Contact Us

Office Hours: Monday to Friday 9:00am – 5:00pm
Please call ahead for an appointment: 1-800-263-3650

There is metered street parking available on Queen Street and King Street. More parking is available one block behind our office at the Ontario Street garage, located at 8 Ontario Street
(additional entrance on William Street).

Send Us a Message

Buyer Beware

A recent case has confirmed that “caveat emptor” which is commonly known as “buyer beware” remains the rule in real estate transactions in Ontario. This rule in general terms means that a purchaser takes an existing property in the condition he or she finds it, absent fraud or misrepresentation.

In the 2017 case Lippa v. Colletta, the plaintiff bought a house and discovered that it had a leaky basement after taking possession. The plaintiff sued the vendors of the home on the basis that the leaking cracks in the foundation were latent defects, known to them, which they had an obligation to disclose to her.

The court held that caveat emptor continues to be the presumptive rule in real estate transactions and remains an effective defence for vendors with respect to both patent and latent defects, so long as there is no attempt at concealment. Caveat emptor ceases to be an effective defence in cases of fraud or misrepresentation. The court further held that there is generally no obligation on the part of a vendor to bring known, non-concealed defects to the attention of a purchaser (with the exception of latent defects that render the property unfit for habitation or that render the premises dangerous).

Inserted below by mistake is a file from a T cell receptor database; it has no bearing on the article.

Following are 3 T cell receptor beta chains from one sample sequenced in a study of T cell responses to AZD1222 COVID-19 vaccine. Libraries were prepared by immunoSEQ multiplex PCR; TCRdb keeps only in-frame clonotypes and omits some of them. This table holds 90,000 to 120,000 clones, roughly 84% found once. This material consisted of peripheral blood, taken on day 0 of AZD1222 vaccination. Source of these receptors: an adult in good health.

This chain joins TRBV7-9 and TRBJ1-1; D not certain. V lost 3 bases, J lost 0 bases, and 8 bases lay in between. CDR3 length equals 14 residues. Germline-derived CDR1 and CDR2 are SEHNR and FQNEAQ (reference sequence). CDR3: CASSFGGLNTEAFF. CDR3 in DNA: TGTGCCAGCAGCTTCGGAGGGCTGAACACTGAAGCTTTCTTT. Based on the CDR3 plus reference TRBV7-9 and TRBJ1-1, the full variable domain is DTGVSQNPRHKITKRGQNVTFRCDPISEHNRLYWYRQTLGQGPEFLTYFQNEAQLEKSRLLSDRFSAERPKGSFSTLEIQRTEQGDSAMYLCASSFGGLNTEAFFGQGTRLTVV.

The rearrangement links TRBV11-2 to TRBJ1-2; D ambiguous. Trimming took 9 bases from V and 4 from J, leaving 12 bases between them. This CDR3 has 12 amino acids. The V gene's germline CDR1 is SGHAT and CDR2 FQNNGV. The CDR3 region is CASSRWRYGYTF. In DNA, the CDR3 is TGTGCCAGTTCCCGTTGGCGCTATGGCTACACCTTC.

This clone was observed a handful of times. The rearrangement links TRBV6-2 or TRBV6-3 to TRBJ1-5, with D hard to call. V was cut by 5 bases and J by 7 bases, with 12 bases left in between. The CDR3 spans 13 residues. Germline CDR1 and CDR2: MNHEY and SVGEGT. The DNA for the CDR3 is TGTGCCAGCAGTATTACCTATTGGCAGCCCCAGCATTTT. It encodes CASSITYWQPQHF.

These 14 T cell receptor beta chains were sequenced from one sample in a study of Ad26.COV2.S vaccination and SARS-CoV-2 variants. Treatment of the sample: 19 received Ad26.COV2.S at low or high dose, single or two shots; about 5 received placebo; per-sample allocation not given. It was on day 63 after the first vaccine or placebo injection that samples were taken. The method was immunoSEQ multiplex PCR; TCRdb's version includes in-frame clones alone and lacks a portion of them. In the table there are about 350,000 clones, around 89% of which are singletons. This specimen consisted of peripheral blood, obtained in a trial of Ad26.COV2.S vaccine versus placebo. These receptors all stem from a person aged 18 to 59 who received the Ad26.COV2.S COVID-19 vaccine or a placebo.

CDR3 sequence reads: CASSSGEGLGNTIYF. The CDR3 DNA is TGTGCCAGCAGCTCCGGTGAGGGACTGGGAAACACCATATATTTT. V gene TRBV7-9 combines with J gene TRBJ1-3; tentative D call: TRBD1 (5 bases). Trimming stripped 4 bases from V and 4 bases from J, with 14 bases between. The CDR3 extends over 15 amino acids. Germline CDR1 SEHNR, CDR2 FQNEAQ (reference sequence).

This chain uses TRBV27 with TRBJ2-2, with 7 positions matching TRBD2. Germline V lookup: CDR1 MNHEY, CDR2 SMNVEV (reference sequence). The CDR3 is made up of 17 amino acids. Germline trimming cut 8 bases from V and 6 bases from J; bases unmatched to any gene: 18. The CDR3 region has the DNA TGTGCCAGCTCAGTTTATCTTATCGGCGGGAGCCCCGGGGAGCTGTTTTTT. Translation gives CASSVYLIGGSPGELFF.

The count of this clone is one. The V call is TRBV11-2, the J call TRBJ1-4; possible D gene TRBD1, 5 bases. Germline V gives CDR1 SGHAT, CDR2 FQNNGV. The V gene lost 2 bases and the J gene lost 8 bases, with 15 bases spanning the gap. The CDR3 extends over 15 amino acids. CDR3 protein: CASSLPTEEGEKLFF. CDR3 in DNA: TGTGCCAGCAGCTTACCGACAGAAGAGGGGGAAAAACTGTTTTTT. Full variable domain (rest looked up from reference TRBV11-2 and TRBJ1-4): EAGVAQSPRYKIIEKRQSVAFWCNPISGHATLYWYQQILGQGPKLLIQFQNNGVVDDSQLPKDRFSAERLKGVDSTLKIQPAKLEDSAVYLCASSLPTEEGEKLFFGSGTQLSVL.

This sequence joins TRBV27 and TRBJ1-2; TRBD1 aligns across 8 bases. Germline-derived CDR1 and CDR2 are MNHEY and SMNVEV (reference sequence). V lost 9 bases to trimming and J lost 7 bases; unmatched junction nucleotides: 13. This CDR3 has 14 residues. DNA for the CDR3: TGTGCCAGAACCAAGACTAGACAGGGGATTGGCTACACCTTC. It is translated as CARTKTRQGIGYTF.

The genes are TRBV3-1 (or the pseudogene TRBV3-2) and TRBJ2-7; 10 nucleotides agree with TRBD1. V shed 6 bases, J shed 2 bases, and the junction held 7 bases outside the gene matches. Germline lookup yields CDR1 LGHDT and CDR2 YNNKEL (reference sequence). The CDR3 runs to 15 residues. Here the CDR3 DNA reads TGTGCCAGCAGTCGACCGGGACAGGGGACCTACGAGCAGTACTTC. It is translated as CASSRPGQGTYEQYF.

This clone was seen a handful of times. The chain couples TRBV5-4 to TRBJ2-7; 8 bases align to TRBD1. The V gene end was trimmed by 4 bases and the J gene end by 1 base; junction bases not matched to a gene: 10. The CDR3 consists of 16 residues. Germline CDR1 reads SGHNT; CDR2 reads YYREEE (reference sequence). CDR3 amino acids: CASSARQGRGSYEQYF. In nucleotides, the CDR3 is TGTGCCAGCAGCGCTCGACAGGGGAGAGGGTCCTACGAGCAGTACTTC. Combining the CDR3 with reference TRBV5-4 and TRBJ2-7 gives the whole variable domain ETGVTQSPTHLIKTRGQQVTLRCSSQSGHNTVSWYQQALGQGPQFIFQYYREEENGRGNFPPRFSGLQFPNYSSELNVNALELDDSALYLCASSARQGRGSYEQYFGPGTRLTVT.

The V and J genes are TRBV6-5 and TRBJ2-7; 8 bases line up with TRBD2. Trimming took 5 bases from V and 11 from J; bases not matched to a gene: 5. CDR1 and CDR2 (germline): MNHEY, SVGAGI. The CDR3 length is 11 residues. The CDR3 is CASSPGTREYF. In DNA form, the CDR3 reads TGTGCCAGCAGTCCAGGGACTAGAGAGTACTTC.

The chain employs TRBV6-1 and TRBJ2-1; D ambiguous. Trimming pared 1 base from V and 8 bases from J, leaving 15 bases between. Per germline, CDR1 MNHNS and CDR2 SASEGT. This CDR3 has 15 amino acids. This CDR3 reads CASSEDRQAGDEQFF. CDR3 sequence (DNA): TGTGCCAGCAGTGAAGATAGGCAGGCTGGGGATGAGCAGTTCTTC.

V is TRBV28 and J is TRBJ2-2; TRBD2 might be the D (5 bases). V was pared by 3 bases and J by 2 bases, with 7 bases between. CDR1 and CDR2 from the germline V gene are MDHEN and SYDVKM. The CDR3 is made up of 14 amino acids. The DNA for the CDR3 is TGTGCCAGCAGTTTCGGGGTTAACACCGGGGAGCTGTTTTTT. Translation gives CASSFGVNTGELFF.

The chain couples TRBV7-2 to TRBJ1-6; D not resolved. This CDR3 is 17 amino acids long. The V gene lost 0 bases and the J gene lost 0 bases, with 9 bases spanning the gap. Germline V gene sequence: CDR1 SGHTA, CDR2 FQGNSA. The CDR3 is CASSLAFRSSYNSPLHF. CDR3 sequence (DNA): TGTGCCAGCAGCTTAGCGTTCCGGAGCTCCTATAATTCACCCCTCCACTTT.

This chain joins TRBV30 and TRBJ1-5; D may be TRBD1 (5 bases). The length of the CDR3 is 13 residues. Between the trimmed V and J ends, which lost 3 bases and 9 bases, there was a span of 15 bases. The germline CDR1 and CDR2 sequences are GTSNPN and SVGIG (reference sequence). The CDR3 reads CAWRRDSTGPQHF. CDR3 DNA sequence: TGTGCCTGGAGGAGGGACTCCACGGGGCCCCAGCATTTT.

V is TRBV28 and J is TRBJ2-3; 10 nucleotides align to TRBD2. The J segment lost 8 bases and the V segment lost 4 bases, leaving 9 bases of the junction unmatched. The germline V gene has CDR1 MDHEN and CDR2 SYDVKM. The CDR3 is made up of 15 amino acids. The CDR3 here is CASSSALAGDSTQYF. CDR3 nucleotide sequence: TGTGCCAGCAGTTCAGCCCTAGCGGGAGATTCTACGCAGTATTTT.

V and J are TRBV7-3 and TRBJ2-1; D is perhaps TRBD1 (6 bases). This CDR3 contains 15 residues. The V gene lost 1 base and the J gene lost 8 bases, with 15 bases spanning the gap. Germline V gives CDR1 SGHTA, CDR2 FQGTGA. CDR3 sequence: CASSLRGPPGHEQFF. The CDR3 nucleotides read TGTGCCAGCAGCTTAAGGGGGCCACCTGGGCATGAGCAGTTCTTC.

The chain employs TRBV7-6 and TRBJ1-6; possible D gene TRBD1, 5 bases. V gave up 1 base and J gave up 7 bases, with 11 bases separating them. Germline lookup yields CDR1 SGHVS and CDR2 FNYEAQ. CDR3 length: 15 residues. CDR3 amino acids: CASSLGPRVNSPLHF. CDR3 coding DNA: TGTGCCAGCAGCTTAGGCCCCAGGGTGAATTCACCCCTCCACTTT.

The court found that the vendors had no obligation to make the plaintiff aware of any cracks in the foundation walls in that this defect did not render the property unfit for habitation or dangerous. On the evidence presented, the court found that the plaintiff did not establish that the vendors actively concealed the cracks in the basement. Therefore, the court held that the rule of caveat emptor applied and the plaintiff’s claim against the vendors failed and was dismissed.

In that case, the plaintiff also made a claim against her home inspector on the basis of negligence and breach of contract for failing to report the cracks in the basement foundation. While the court found that the home inspection was conducted negligently and in breach of the inspection agreement, the court limited the damages awarded to $325, the cost of obtaining the report, due to an exclusion clause contained in the inspection agreement which purported to limit the liability of the home inspector. This decision demonstrates that it is important for a purchaser to carefully review the terms of a home inspection agreement before signing it.

With caveat emptor as the rule in real estate transactions, a purchaser must rely on contractual terms in a purchase agreement to protect him or her from undisclosed defects in a property. If you are purchasing a home, contact Daniel & Partners early in the process to ensure that you have an opportunity to understand the contract terms in your purchase agreement.

Blog post written by Associate Lawyer Robert Di Lallo.


Image by Peggy und Marco Lachmann-Anke from Pixabay